So, when the angels had gone away from them back into heaven, the shepherds began to talk about what had just happened, and they decided that they had to go and see what it was that God had revealed to them.  So they went – Luke says that they went with haste.  And they found everything just as the angels had said.  They told Mary and Joseph about the angels and the revelations of the night.  Mary and Joseph were amazed too.  And then, on the way back to their fields and flocks, they couldn't help themselves.  They had to tell everyone what they had seen and heard, and how everything the angels had told them came true and was just as they were told.

That was the first evangelism team.  They believed, and so they had to speak.  They didn't know everything you and I know, but they knew about God coming in the flesh – Immanuel, God with us.  They knew that the little one in the manger was the Savior.  They knew God was doing something new and miraculous – and they just had to tell someone - in fact they just had to tell everyone they saw.  Oh, the wonder of it all!

We are here to sing the song of the angels tonight, and see the sights the Shepherds saw.  It is a wonder-filled story of love and grace.  When you believe it, it makes you want to tell someone - anyone.  So let's sing about the glory of God - which is Jesus Christ, and God's love for us poor sinners.  And let us rejoice in God's promise of peace and love and grace through Jesus.  Glory to God!  And peace to you - you whom God counts as well-pleasing in His Son.  OH, THE WONDER OF IT ALL!!

 In the Name of the Father, and of the Son, and of the Holy Ghost.
(Let the people say Amen)

Sunday, December 20, 2020

A Voice in the Wilderness


John 1:19-28

And this is the witness of John, when the Jews sent to him priests and Levites from Jerusalem to ask him, "Who are you?"  And he confessed, and did not deny, and he confessed, "I am not the Christ."  And they asked him, "What then? Are you Elijah?" And he said, "I am not."  "Are you the Prophet?"  And he answered, "No." They said then to him, "Who are you, so that we may give an answer to those who sent us?  What do you say about yourself?"  He said, "I am A VOICE OF ONE CRYING IN THE WILDERNESS, ‘MAKE STRAIGHT THE WAY OF THE LORD,' as Isaiah the prophet said."  Now they had been sent from the Pharisees.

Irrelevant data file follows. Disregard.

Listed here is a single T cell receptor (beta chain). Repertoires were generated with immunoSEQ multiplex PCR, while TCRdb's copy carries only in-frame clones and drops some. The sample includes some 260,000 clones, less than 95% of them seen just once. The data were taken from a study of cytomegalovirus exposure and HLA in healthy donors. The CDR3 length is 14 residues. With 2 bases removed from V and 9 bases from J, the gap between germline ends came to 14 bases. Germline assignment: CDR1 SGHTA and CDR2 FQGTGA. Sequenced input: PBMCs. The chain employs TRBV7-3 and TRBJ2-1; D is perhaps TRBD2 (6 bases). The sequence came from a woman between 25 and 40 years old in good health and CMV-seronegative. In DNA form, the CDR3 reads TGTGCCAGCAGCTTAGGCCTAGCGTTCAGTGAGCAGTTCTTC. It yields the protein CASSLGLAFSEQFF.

And they asked him, and said to him, "Why then are you baptizing, if you are not the Christ, nor Elijah, nor the Prophet?"  John answered them saying, "I baptize in water, but among you stands One whom you do not know.  It is He who comes after me, the thong of whose sandal I am not worthy to untie."  These things took place in Bethany beyond the Jordan, where John was baptizing.

These things took place in Bethany beyond the Jordan, where John was baptizing.

Sermon for the Fourth Sunday in Advent                                  12/20/20

A Voice in the Wilderness

My Brothers and Sisters in Christ:

Many times today people confuse the Church with what they see around them when they gather for worship.  Sometimes this confusion is a harmless thing.  Certainly, some of what they see and hear is the Church.  Sometimes some of it is not.  The Church is not the way we sing.  Some Sundays our singing is full and sweet, and other times it is thin and a just a little wobbly.  Some people confuse the pastor with the message.  While a faithful pastor is the bearer of the message, he is not the message.  You don't have to like his personality, or the way he chants, or the inflection of his voice while he preaches.  The Word of God is the message, words which the Pastor proclaims, but which do not belong to him.  The people around you, beloved or somewhat obnoxious, are not what we come here for, they are here, too, because they need the Word of God and all of His gifts to live from one day.